Many communities are faced with abandoned school buildings as local school districts build new facilities or relocate schools. Outsiders may see the loss of a school building simply as a “lagging indicator” of economic activity or lack thereof, but to city officials and community members dealing with the loss of a school it can be an extremely emotional experience where nostalgic feelings can trump rational decision making.
There is no doubt that cities have the opportunity to take over these structures and repurpose them for continued economic and social benefit to the community, but there is also the opportunity to take on more responsibility than bargained for. Before making any commitments, city officials should carefully consider the future use of the building, budget impact, ongoing maintenance needs and much more.
City officials should first determine what city purpose the former school building could be used for. Some cities have utilized school buildings to upgrade their municipal building by moving city hall or other city functions, like parks and recreation or public works, which had previously been housed elsewhere.
Another area that has provided positive examples is the utilization of school facilities in economic development projects. These projects have varied from office functions, multi-family housing or sometimes a mixture. If the city wishes to repurpose a school building for economic development, it must analyze whether this type of project is viable in their community, because many of the same reasons for closing a school are the same hindrances to the development of a successful economic development project. Access to transportation systems, quality labor force, high speed Internet, adequate utility and energy resources and more come into play for a successful project. For any of these economic development options, a real assessment, potentially by an outside expert, needs to be done to provide the potential for success of the project. This can include analyzing whether multi-family housing is right for your community or whether there is the likelihood of attracting a business that would occupy the structure. Some of the most successful projects have included a partnership between the city and other entities such as the chamber of commerce or local economic development corporation.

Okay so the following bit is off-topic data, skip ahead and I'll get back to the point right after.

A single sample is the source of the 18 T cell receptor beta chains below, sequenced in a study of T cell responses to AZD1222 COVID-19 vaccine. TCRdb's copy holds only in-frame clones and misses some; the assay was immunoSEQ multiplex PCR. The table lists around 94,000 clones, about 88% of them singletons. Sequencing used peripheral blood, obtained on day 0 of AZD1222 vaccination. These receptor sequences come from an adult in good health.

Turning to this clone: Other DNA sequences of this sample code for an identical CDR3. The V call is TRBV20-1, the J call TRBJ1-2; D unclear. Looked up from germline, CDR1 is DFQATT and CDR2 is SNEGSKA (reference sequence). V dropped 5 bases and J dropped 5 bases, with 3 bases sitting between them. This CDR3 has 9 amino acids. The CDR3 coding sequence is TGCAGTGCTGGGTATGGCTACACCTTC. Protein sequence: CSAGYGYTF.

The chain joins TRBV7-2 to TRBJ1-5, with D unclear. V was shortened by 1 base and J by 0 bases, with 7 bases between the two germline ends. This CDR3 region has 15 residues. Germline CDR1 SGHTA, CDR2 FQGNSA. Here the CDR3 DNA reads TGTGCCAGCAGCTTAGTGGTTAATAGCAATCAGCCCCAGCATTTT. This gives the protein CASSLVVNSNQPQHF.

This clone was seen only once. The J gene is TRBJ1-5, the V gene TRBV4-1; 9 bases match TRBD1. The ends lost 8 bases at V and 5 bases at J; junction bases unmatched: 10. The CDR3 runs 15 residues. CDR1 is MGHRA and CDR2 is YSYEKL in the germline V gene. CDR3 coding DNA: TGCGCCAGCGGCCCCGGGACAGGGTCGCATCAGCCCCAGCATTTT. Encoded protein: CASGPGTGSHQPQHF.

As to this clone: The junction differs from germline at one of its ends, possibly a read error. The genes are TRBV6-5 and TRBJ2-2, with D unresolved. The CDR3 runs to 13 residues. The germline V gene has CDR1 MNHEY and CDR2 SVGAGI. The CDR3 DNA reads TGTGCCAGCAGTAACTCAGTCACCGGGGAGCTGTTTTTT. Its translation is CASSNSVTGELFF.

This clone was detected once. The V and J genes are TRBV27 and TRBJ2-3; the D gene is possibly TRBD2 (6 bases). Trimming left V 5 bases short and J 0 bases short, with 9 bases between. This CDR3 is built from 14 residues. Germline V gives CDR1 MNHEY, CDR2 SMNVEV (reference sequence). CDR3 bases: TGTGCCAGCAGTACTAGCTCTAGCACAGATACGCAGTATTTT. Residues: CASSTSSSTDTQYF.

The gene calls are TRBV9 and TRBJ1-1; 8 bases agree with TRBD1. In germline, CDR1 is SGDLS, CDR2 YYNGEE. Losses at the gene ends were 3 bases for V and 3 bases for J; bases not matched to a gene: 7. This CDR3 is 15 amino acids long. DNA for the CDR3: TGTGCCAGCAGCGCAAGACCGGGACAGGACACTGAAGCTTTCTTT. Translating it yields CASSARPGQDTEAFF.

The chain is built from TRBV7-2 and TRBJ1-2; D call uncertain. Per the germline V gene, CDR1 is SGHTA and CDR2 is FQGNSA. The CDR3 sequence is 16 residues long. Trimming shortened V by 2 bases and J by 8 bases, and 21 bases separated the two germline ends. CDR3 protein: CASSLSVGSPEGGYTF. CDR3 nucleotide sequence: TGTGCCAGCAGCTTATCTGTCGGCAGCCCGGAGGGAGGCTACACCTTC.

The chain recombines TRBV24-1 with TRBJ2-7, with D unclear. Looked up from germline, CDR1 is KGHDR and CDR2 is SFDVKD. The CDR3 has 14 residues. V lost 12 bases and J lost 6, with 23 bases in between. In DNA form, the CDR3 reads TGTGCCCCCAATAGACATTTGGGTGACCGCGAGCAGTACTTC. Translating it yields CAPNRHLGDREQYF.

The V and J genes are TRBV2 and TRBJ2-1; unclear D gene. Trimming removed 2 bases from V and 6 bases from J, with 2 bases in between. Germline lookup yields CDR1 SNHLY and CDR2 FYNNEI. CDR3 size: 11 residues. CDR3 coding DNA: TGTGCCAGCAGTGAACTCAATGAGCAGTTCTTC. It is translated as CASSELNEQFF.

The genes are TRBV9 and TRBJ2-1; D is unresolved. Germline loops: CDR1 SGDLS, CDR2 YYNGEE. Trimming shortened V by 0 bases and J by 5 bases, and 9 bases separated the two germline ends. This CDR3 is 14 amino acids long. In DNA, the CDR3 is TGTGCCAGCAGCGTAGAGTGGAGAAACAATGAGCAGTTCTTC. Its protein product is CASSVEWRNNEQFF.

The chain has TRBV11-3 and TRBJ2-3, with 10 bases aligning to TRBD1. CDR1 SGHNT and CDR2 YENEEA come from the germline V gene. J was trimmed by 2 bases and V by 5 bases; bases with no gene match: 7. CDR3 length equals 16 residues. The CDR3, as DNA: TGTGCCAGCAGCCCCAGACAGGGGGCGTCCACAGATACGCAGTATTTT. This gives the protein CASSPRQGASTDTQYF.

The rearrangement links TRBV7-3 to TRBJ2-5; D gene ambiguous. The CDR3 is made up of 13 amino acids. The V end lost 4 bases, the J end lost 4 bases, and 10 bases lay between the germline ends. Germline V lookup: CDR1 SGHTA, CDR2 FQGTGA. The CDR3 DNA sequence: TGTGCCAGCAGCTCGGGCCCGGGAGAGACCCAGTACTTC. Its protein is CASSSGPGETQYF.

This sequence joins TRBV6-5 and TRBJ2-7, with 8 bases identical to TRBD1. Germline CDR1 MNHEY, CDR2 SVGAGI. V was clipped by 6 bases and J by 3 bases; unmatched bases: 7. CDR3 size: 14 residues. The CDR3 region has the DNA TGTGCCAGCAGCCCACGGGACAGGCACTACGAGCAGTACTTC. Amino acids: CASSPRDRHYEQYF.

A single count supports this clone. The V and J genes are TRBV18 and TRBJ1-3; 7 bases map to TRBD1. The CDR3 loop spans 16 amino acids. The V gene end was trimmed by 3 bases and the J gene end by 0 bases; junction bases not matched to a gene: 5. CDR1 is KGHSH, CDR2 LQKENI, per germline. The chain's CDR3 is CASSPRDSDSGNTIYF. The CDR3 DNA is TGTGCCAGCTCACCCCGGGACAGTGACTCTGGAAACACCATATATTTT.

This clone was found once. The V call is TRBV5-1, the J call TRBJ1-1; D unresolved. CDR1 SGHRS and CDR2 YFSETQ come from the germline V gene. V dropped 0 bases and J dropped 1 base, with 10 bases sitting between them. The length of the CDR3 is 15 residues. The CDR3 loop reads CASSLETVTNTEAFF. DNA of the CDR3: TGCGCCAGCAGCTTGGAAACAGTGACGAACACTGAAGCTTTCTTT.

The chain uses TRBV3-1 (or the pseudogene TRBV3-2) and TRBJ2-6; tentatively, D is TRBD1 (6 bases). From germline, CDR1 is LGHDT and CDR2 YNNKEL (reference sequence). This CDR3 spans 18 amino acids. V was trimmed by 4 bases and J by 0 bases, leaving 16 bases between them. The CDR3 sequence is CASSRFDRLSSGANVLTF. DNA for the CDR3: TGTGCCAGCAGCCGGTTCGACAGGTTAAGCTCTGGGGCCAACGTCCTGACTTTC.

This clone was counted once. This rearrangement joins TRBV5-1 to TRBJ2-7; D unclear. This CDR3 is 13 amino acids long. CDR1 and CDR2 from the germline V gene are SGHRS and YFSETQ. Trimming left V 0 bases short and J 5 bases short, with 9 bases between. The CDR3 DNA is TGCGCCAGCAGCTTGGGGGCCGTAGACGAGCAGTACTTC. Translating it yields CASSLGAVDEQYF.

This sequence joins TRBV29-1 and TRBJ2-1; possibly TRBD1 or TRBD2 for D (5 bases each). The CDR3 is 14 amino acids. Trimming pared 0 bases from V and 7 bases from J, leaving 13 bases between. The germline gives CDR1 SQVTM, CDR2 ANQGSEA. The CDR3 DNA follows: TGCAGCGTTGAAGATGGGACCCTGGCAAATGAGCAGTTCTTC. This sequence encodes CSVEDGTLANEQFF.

While some cities have found success in repurposing shuttered schools, others have charged into a decision with a “we’ll figure it out later” mentality which is usually driven by the community’s desire to keep the school building open. It is important to understand that this decision could have a significant impact to a city’s finances and it is wise to try to remove the emotions of the situation. By considering potential purposes for an abandoned school building, decision makers will be able to balance the wishes of the community and the capability of the city government.
The other major question to consider is “what initial and ongoing costs will the city incur by taking on this building?” These costs might not all be easy to ascertain from a simple walk through of the structure. In certain cases the building and property may be donated to the city, but the initial cost is only part of the picture.